JOHN Cindy, if you remember, this actually immediately led to a bit of a debate about the chief complaint. Dr. Stern is saying hypothesis generation begins with the chief complaint. Age, gender, primary symptom, duration. He’s showing his old school roots. Basically what I was told as a med student by every older gray-bearded attending. Usually while sternly looking at me down his glasses.
CINDY Yeah, while Dr. Cocks pushes back against this a bit.
DAVID STERN I often find that I often really struggle hard with the, the sort of stepping away from my anchor. I just, I like and I hear you doing that. You saying, okay, I am still in that space of undifferentiated chest pain and I’m living there and holding on to that even though like for me it’s hard.
PATRICK COCKS And because I was pushing back on you a little before because I actually like to hear the whole chief complaint and HPI because I’m fearful in that process of generating, embracing our type one thinking as we put forward the age and demographics, we are going to start to anchor and create a story that meets the hemorrhagic pericardial effusion from tuberculosis disease that he got there. And so I think it’s an interesting that way with which we produce this.
CINDY We have a tendency to seek confirmation. The fear here is that simply having a working hypothesis after a chief complaint is enough to poison your subsequent information gathering.
JOHN Do you try to actively fight it or have you learned to let your mind wander before you bring it back course? Since you were saying you don’t actively fight system 1?
DAVID STERN I don’t fight system one. What I do is I will always write it down. Because you know, in the seven plus or minus two world, I’m a five, you know what I mean? Sorry, there’s a wonderful paper from 1956 [John: Oh, it’s about working memory.] It’s about working memory, that you can carry seven plus or minus two items in your brain at any one time. And I’m a five, I’m at least one standard deviation below the mean, and I cannot, I can’t remember all those things. And so when I think of something, I always write it in the margin. So it is very helpful for me, uh, to simply write pericardial effusion in the margin, draw a line under it, and then keep going. And I know it’s there. I don’t have to worry about forgetting about it and don’t have to keep it in my working memory. Then now have a longer conversation about all the other things that it’s far more likely to be.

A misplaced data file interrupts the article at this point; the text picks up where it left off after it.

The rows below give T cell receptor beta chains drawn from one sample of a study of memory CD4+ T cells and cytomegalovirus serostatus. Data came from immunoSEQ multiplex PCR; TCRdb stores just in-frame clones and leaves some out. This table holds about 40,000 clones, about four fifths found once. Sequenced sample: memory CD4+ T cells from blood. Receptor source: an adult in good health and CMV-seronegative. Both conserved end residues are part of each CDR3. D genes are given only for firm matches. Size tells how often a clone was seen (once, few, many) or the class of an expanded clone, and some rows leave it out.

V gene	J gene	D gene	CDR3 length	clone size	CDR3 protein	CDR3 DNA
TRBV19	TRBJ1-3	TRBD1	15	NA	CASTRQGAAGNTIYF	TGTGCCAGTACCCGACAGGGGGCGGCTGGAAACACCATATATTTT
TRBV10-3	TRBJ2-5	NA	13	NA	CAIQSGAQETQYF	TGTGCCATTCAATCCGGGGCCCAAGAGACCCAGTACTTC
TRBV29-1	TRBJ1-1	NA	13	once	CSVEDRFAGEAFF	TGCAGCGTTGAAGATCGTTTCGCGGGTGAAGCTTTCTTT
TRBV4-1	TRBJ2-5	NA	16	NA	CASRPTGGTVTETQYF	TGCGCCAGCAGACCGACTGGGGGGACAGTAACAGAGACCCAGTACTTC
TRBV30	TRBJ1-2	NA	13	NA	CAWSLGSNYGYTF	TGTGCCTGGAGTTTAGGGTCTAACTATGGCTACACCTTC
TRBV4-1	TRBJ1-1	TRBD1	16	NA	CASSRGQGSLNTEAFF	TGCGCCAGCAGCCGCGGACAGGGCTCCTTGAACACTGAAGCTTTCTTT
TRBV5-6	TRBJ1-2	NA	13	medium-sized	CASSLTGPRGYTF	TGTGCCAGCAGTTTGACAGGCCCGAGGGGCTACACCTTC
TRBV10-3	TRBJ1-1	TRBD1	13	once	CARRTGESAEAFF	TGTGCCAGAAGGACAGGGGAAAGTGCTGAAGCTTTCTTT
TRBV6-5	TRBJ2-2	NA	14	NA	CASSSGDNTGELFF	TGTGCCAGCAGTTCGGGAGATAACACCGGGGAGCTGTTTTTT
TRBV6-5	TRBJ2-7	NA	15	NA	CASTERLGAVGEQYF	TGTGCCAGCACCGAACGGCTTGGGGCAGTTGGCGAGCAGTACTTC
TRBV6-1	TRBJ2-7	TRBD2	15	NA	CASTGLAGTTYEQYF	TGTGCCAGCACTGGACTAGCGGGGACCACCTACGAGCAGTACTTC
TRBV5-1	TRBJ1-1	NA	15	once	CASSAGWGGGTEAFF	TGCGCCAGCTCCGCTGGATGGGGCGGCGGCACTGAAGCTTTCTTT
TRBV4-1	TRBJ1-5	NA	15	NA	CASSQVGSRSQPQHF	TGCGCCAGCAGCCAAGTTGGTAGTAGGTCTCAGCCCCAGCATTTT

JOHN My rational brain wants to agree in Dr. Cocks. Get all the information, then get to work. But listen to the way Dr. Stern talks about this. His early hypothesis generation — at least for this case — appears to be driven by his fast thinking; he describes it as involuntary, almost intrusive. It’s like he has to acknowledge pericardial effusion, for all the flaws in that theory, before moving on with this thinking. It’s like having a kid: It says what it wants to say. Most of the time it’s wrong. And you’re not going to be able to move on with your day unless you patiently listen to whatever it is that they’re saying, even if it’s ridiculous. He’s just going to keep saying it louder. The payoff in listening, of course, is that every now and then, it manages to stumble on something profound.
So I would question — is it that Dr. Cocks is actually not coming up with early hypotheses? Or is he simply not indulging his brain in voicing them aloud? In hopes that it allows him to move forward more objectively.